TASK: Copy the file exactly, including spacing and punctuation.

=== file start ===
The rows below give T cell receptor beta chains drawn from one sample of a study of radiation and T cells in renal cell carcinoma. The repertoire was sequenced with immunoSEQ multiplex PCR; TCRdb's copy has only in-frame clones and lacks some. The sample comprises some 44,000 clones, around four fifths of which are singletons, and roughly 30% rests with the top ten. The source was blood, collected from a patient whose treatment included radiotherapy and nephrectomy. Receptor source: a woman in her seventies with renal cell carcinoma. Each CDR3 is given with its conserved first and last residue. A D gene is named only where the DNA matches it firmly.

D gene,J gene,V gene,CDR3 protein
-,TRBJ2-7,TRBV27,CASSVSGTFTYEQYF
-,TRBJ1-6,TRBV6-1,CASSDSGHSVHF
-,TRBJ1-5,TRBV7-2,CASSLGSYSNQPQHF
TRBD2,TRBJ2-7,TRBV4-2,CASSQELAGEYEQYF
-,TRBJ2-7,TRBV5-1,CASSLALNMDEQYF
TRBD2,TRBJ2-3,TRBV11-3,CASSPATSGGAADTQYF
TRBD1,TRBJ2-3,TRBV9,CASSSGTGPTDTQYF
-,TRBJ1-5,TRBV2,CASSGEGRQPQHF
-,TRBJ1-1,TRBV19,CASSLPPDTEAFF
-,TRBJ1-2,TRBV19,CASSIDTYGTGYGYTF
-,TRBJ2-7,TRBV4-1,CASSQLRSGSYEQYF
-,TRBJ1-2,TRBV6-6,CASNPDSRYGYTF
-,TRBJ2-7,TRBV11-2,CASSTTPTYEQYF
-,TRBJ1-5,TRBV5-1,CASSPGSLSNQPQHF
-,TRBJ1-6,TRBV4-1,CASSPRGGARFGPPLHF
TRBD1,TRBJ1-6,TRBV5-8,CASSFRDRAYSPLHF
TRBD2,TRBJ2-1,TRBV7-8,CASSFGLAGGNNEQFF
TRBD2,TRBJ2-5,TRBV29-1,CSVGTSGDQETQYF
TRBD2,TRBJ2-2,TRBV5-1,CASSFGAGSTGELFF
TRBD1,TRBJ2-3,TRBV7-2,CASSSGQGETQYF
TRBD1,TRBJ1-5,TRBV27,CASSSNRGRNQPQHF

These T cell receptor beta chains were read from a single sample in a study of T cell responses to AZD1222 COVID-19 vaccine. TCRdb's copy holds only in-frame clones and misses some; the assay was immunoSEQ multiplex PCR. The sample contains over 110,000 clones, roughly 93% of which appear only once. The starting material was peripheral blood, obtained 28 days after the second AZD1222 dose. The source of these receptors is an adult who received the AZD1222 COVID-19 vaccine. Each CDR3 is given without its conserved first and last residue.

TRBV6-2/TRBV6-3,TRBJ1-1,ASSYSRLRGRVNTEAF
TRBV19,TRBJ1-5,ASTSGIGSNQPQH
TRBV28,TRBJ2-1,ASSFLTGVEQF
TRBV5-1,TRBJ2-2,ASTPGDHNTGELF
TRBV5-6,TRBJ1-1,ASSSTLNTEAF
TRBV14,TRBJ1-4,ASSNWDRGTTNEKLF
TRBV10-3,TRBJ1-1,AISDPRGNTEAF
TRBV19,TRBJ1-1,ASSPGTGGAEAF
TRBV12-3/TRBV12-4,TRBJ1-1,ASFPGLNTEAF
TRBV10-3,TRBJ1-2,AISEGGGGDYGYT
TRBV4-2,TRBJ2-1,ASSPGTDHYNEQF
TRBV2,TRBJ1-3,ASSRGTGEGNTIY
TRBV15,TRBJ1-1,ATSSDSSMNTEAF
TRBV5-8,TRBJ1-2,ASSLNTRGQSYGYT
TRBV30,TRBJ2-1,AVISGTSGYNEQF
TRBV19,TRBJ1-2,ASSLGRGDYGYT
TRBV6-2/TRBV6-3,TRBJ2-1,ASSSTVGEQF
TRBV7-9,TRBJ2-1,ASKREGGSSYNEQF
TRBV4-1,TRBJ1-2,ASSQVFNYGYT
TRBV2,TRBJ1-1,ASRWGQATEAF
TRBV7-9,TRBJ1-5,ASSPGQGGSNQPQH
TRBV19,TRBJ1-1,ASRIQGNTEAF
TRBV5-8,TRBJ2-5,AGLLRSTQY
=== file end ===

The rows below give T cell receptor beta chains drawn from one sample of a study of radiation and T cells in renal cell carcinoma. The repertoire was sequenced with immunoSEQ multiplex PCR; TCRdb's copy has only in-frame clones and lacks some. The sample comprises some 44,000 clones, around four fifths of which are singletons, and roughly 30% rests with the top ten. The source was blood, collected from a patient whose treatment included radiotherapy and nephrectomy. Receptor source: a woman in her seventies with renal cell carcinoma. Each CDR3 is given with its conserved first and last residue. A D gene is named only where the DNA matches it firmly.

D gene,J gene,V gene,CDR3 protein
-,TRBJ2-7,TRBV27,CASSVSGTFTYEQYF
-,TRBJ1-6,TRBV6-1,CASSDSGHSVHF
-,TRBJ1-5,TRBV7-2,CASSLGSYSNQPQHF
TRBD2,TRBJ2-7,TRBV4-2,CASSQELAGEYEQYF
-,TRBJ2-7,TRBV5-1,CASSLALNMDEQYF
TRBD2,TRBJ2-3,TRBV11-3,CASSPATSGGAADTQYF
TRBD1,TRBJ2-3,TRBV9,CASSSGTGPTDTQYF
-,TRBJ1-5,TRBV2,CASSGEGRQPQHF
-,TRBJ1-1,TRBV19,CASSLPPDTEAFF
-,TRBJ1-2,TRBV19,CASSIDTYGTGYGYTF
-,TRBJ2-7,TRBV4-1,CASSQLRSGSYEQYF
-,TRBJ1-2,TRBV6-6,CASNPDSRYGYTF
-,TRBJ2-7,TRBV11-2,CASSTTPTYEQYF
-,TRBJ1-5,TRBV5-1,CASSPGSLSNQPQHF
-,TRBJ1-6,TRBV4-1,CASSPRGGARFGPPLHF
TRBD1,TRBJ1-6,TRBV5-8,CASSFRDRAYSPLHF
TRBD2,TRBJ2-1,TRBV7-8,CASSFGLAGGNNEQFF
TRBD2,TRBJ2-5,TRBV29-1,CSVGTSGDQETQYF
TRBD2,TRBJ2-2,TRBV5-1,CASSFGAGSTGELFF
TRBD1,TRBJ2-3,TRBV7-2,CASSSGQGETQYF
TRBD1,TRBJ1-5,TRBV27,CASSSNRGRNQPQHF

These T cell receptor beta chains were read from a single sample in a study of T cell responses to AZD1222 COVID-19 vaccine. TCRdb's copy holds only in-frame clones and misses some; the assay was immunoSEQ multiplex PCR. The sample contains over 110,000 clones, roughly 93% of which appear only once. The starting material was peripheral blood, obtained 28 days after the second AZD1222 dose. The source of these receptors is an adult who received the AZD1222 COVID-19 vaccine. Each CDR3 is given without its conserved first and last residue.

TRBV6-2/TRBV6-3,TRBJ1-1,ASSYSRLRGRVNTEAF
TRBV19,TRBJ1-5,ASTSGIGSNQPQH
TRBV28,TRBJ2-1,ASSFLTGVEQF
TRBV5-1,TRBJ2-2,ASTPGDHNTGELF
TRBV5-6,TRBJ1-1,ASSSTLNTEAF
TRBV14,TRBJ1-4,ASSNWDRGTTNEKLF
TRBV10-3,TRBJ1-1,AISDPRGNTEAF
TRBV19,TRBJ1-1,ASSPGTGGAEAF
TRBV12-3/TRBV12-4,TRBJ1-1,ASFPGLNTEAF
TRBV10-3,TRBJ1-2,AISEGGGGDYGYT
TRBV4-2,TRBJ2-1,ASSPGTDHYNEQF
TRBV2,TRBJ1-3,ASSRGTGEGNTIY
TRBV15,TRBJ1-1,ATSSDSSMNTEAF
TRBV5-8,TRBJ1-2,ASSLNTRGQSYGYT
TRBV30,TRBJ2-1,AVISGTSGYNEQF
TRBV19,TRBJ1-2,ASSLGRGDYGYT
TRBV6-2/TRBV6-3,TRBJ2-1,ASSSTVGEQF
TRBV7-9,TRBJ2-1,ASKREGGSSYNEQF
TRBV4-1,TRBJ1-2,ASSQVFNYGYT
TRBV2,TRBJ1-1,ASRWGQATEAF
TRBV7-9,TRBJ1-5,ASSPGQGGSNQPQH
TRBV19,TRBJ1-1,ASRIQGNTEAF
TRBV5-8,TRBJ2-5,AGLLRSTQY